Palmer amaranth

Palmer amaranth, the very aggressive, hard-to-control weed first found in a row-crop field in McIntosh County this summer has been confirmed in four more North Dakota counties: Benson, Dickey, Foster and Richland. Plants in two counties were confirmed through laboratory analysis and NDSU Extension specialists confirmed the plants as Palmer amaranth in the other two counties.

The office of agriculture commissioner, Doug Goehring, as well as NDSU Extension have been working to develop a plan for the state’s producers to help control, and hopefully eradicate the weed.

“A lot of farmers I’ve spoken to thought they had to be on the lookout, some were concerned, and others seemed as though they discarded it and thought there was maybe too much hype around it. Now that (Palmer amaranth) is here, there’s certainly been a heightened awareness that this is a concern and a problem. You don’t want this thing established.”

Goehring went and saw the plant for himself down in Richland County.

“It was like a tree,” he said. “It looked like an arm of an individual, and it only had one season to grow. It grew 12 feet tall and stretched out 10 feet across. That is a heck of a plant.”

The way Palmer amaranth reached each county was different. The likely sources were seeds carried by migratory birds, a used combine, an alternative feed source purchased out of state, custom combining and grain cleaned out of railroad cars.

Goehring says their efforts are going to be to continue communicating with farmers to help prevent the weed from continuing to spread across the state.

“If you’re buying equipment from out of state or if you have a custom harvester come in, please look at cleaning up that equipment as good as you possibly can before it comes into the state,” he said. “Secondly, whenever you have equipment or a custom harvester, monitor those fields, scout them hard and continue to do that throughout the growing season.”

The Palmer amaranth seed can germinate early in the spring, late in the spring, or early in the summer, meaning different herbicide options are necessary to fight it.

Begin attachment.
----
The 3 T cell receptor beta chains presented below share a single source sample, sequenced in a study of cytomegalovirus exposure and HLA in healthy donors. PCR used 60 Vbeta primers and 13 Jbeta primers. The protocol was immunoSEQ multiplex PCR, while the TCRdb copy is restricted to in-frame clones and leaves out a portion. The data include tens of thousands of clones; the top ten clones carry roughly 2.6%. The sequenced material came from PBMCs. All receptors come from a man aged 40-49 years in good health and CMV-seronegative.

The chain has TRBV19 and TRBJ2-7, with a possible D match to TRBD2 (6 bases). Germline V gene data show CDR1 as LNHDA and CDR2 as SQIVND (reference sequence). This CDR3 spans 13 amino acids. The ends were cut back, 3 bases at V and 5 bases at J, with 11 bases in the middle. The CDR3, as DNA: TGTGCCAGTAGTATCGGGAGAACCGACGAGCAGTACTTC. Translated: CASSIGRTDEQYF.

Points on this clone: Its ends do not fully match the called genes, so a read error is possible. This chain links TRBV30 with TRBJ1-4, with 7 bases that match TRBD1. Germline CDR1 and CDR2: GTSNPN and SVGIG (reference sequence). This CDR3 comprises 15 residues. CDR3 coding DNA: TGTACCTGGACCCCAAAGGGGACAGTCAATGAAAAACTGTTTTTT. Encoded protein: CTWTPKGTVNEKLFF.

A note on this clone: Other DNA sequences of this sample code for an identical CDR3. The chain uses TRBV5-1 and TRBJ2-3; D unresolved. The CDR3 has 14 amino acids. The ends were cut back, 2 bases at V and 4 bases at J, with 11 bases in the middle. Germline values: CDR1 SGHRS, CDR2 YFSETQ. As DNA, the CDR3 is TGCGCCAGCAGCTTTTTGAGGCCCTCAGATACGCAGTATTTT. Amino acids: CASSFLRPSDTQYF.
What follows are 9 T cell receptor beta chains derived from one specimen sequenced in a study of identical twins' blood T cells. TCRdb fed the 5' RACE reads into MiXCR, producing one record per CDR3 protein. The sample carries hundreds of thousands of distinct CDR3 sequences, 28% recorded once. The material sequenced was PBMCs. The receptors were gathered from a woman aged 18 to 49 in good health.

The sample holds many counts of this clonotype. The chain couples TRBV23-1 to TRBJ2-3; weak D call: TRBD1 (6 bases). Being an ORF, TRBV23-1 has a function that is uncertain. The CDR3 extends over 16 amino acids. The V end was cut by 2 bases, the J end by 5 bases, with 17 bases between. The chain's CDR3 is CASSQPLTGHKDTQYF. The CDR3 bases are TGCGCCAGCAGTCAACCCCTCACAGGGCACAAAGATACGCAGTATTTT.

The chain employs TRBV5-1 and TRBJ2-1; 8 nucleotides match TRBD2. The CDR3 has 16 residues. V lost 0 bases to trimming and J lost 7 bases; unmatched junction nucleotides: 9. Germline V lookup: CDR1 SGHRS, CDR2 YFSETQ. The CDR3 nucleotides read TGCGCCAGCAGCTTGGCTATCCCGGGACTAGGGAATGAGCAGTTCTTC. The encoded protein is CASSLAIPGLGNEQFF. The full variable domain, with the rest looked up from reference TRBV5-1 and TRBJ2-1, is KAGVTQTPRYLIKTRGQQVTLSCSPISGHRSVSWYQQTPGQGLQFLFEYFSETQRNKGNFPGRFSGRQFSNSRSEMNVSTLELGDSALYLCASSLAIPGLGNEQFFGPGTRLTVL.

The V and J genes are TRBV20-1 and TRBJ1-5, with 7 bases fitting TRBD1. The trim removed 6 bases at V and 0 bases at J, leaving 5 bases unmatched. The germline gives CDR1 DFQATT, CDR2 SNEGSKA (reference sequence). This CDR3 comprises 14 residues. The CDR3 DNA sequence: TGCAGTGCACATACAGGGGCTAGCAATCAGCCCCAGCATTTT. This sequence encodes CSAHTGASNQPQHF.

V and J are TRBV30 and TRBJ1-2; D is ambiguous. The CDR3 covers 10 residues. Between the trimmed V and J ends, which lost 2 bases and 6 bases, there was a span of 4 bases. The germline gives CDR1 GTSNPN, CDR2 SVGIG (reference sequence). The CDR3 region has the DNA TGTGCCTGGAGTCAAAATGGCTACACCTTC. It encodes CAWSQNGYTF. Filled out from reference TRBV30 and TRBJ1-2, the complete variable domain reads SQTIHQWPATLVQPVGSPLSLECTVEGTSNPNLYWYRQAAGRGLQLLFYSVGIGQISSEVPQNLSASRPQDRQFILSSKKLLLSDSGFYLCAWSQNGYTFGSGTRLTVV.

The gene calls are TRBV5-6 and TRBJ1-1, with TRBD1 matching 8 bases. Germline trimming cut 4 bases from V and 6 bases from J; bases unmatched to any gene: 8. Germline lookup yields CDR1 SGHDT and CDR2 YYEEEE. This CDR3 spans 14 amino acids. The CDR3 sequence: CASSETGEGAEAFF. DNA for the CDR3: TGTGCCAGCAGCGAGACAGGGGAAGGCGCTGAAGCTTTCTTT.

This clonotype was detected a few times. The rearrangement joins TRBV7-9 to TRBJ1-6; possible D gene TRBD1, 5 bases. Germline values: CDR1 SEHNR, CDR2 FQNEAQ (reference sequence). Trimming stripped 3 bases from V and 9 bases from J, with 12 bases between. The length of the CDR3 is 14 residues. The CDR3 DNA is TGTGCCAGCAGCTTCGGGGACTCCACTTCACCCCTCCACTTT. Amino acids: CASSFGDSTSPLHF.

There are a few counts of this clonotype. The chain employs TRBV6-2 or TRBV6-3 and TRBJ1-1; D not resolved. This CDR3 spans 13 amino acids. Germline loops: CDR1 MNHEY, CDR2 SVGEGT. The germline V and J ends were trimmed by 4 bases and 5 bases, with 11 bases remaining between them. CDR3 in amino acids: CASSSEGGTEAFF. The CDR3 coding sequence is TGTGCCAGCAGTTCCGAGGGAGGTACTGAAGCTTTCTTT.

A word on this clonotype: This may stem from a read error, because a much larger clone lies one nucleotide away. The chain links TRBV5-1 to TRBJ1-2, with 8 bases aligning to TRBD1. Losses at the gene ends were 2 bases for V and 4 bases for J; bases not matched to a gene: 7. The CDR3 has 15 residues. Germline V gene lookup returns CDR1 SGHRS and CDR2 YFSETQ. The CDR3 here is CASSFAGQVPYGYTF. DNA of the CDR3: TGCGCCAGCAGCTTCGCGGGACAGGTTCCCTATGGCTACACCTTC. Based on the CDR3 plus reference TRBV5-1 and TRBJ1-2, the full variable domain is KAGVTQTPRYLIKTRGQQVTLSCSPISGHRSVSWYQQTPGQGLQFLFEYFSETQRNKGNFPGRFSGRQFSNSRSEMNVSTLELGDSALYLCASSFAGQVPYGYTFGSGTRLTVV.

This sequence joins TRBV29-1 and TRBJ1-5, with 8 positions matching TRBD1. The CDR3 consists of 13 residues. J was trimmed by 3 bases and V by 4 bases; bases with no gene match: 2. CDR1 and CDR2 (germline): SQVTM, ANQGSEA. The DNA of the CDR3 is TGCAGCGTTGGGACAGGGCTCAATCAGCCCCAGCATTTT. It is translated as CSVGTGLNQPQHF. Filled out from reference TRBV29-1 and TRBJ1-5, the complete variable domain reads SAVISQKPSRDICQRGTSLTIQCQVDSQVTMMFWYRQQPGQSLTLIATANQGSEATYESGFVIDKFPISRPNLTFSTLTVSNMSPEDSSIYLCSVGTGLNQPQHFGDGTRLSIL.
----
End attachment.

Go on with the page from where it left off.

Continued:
“We saw it this year and it’s amazing how prolific and aggressive this plant really is,” said Goehring. “We have got to stop relying so much on Roundup or glyphosate. It was never intended to be a broadleaf herbicide. I know it controlled things and works well on grass, but you need to be looking at other chemistries. We also need to be thinking about next year’s crop rotations, and weed management strategies, which could be pre-plant or pre-emerge, but we definitely need to have that as part of the equation and not just solely rely on post-emergent herbicides.”

Contaminated seed, wildlife, water and wind are among other ways Palmer amaranth seeds can spread. Other sources include potting soil, hay from other states and native seed mixes used for pollinator or wildlife habitats.

Because Palmer amaranth resembles other pigweeds, it can also be difficult to identify. Once someone contacts Extension about suspected Palmer amaranth, an Extension agent or specialist, or both, visit the field and investigate to determine what it is. If necessary, they also send samples to the University of Illinois Plant Clinic for DNA testing. Lab results take about two weeks.

While some farmers may have disregarded the impact Palmer amaranth could have, that tone has quickly shifted to concern. How can they handle it? How can they deal with it? And for the ones where it’s happened in their area, what do they have to do?

“The most unlikely places are now the areas you have to be looking,” said Goehring. “Chances are if you put weed management strategies in place, you’ll hopefully control and eradicate it in your field. It’s the edges of the field, the ditches, the ravines, drainage areas, creeks, streams, or around wetlands where you’re most likely to see it.”

To help producers, landowners and other learn more about Palmer amaranth and how to spot it, NDSU Extension has developed a website:

“We need to work and get as much info out as we can. The reality is that state and federal laws state that noxious weeds are the responsibility of the landowner,” said Goehring. “So we’re trying to provide many tools back to the landowner so they can scout, manage and look for it, control it and eradicate it. Make us aware if you have a suspect case. Let us know and let NDSU know. We’ve been working on this thing together to make sure we have the proper protocols in place. We don’t want to have panic, but we need to have concern.”